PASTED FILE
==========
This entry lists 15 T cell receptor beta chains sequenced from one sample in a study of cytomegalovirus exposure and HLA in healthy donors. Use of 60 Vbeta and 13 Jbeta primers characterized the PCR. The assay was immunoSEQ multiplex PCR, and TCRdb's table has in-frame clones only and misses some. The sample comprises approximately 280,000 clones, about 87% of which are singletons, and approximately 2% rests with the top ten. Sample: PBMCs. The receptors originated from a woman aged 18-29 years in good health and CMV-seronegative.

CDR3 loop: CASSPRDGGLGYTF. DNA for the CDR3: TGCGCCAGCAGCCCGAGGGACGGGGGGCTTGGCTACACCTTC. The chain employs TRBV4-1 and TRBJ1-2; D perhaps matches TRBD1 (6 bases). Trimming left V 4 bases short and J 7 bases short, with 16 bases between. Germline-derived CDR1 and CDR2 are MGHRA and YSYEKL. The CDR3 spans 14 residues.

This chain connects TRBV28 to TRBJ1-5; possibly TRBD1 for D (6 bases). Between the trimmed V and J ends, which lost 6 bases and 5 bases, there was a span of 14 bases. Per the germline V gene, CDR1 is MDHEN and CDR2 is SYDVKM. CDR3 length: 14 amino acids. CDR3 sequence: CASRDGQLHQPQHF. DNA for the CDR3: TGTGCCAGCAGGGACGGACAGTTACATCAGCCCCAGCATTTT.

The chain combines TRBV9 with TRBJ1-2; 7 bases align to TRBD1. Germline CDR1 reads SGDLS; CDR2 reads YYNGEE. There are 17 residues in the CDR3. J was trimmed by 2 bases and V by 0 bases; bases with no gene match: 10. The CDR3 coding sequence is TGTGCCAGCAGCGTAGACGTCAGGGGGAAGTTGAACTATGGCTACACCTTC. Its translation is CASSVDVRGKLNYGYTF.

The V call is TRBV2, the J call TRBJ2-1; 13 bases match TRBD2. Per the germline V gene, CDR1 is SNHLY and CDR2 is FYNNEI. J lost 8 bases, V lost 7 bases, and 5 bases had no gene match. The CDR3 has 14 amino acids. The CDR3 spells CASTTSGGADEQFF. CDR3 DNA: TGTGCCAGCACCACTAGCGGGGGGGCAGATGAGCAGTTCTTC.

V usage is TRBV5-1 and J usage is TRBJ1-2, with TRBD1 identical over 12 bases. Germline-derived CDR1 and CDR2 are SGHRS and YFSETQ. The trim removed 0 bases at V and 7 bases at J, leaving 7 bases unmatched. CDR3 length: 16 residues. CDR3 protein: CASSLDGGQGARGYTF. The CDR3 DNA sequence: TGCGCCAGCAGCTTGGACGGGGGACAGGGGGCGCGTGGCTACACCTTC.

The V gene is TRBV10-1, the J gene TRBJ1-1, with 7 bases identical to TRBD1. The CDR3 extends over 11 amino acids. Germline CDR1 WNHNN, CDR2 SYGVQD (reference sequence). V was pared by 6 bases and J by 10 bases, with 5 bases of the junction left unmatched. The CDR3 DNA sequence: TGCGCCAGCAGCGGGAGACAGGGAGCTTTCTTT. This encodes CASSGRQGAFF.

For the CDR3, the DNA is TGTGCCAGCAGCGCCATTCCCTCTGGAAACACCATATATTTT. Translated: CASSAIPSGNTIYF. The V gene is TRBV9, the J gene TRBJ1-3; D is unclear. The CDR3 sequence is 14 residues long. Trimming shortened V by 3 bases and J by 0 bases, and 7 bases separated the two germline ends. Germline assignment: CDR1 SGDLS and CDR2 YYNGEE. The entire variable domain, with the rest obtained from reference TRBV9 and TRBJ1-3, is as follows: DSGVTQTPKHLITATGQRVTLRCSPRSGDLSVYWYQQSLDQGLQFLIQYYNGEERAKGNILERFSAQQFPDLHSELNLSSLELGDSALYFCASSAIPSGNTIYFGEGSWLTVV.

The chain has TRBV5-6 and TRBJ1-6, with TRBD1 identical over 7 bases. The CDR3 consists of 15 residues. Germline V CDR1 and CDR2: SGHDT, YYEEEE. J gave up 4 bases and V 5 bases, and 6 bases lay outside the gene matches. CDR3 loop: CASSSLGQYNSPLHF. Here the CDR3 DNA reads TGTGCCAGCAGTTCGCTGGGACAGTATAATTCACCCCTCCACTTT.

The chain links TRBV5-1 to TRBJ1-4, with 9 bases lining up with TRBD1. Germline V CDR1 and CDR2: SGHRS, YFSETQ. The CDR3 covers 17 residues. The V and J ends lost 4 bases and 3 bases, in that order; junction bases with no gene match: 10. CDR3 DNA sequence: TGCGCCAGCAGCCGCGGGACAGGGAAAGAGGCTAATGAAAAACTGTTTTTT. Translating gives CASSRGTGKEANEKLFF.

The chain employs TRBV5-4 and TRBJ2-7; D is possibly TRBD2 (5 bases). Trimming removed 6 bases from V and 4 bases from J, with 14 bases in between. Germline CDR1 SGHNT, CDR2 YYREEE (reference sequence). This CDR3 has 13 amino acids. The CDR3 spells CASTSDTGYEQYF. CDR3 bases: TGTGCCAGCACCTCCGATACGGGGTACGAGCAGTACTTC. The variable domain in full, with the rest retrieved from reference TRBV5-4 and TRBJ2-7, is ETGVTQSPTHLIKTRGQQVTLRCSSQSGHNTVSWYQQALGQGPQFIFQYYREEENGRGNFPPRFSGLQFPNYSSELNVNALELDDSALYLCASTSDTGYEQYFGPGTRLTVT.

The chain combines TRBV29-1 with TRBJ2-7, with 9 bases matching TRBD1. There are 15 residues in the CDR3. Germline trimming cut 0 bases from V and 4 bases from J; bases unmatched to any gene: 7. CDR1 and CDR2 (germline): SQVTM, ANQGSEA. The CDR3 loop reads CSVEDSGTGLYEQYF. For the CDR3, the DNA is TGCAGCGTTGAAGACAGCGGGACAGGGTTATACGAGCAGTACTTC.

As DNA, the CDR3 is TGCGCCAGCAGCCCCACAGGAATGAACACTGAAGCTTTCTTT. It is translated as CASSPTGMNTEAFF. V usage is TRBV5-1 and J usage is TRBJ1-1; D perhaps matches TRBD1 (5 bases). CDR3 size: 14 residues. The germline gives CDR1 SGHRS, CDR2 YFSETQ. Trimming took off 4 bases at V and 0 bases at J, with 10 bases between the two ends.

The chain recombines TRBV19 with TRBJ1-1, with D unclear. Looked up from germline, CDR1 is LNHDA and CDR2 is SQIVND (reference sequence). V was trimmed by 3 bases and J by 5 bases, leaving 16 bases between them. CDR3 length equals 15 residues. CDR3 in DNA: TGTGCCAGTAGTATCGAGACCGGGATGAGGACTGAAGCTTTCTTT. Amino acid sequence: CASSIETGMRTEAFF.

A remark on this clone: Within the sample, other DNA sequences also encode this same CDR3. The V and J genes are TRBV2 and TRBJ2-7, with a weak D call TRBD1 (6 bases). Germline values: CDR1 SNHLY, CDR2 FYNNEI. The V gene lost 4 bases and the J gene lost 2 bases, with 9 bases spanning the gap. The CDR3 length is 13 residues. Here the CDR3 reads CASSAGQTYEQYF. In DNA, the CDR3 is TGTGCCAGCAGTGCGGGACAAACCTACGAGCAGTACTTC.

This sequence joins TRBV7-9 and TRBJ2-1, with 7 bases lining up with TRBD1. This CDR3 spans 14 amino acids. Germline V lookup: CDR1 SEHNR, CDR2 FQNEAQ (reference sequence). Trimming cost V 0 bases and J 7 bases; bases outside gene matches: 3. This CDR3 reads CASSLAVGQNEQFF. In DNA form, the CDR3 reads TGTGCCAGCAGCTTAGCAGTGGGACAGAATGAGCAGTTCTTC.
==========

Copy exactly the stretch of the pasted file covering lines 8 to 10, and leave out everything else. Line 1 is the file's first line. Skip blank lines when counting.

For the CDR3, the DNA is TGTGCCAGCAGCGCCATTCCCTCTGGAAACACCATATATTTT. Translated: CASSAIPSGNTIYF. The V gene is TRBV9, the J gene TRBJ1-3; D is unclear. The CDR3 sequence is 14 residues long. Trimming shortened V by 3 bases and J by 0 bases, and 7 bases separated the two germline ends. Germline assignment: CDR1 SGDLS and CDR2 YYNGEE. The entire variable domain, with the rest obtained from reference TRBV9 and TRBJ1-3, is as follows: DSGVTQTPKHLITATGQRVTLRCSPRSGDLSVYWYQQSLDQGLQFLIQYYNGEERAKGNILERFSAQQFPDLHSELNLSSLELGDSALYFCASSAIPSGNTIYFGEGSWLTVV.

The chain has TRBV5-6 and TRBJ1-6, with TRBD1 identical over 7 bases. The CDR3 consists of 15 residues. Germline V CDR1 and CDR2: SGHDT, YYEEEE. J gave up 4 bases and V 5 bases, and 6 bases lay outside the gene matches. CDR3 loop: CASSSLGQYNSPLHF. Here the CDR3 DNA reads TGTGCCAGCAGTTCGCTGGGACAGTATAATTCACCCCTCCACTTT.

The chain links TRBV5-1 to TRBJ1-4, with 9 bases lining up with TRBD1. Germline V CDR1 and CDR2: SGHRS, YFSETQ. The CDR3 covers 17 residues. The V and J ends lost 4 bases and 3 bases, in that order; junction bases with no gene match: 10. CDR3 DNA sequence: TGCGCCAGCAGCCGCGGGACAGGGAAAGAGGCTAATGAAAAACTGTTTTTT. Translating gives CASSRGTGKEANEKLFF.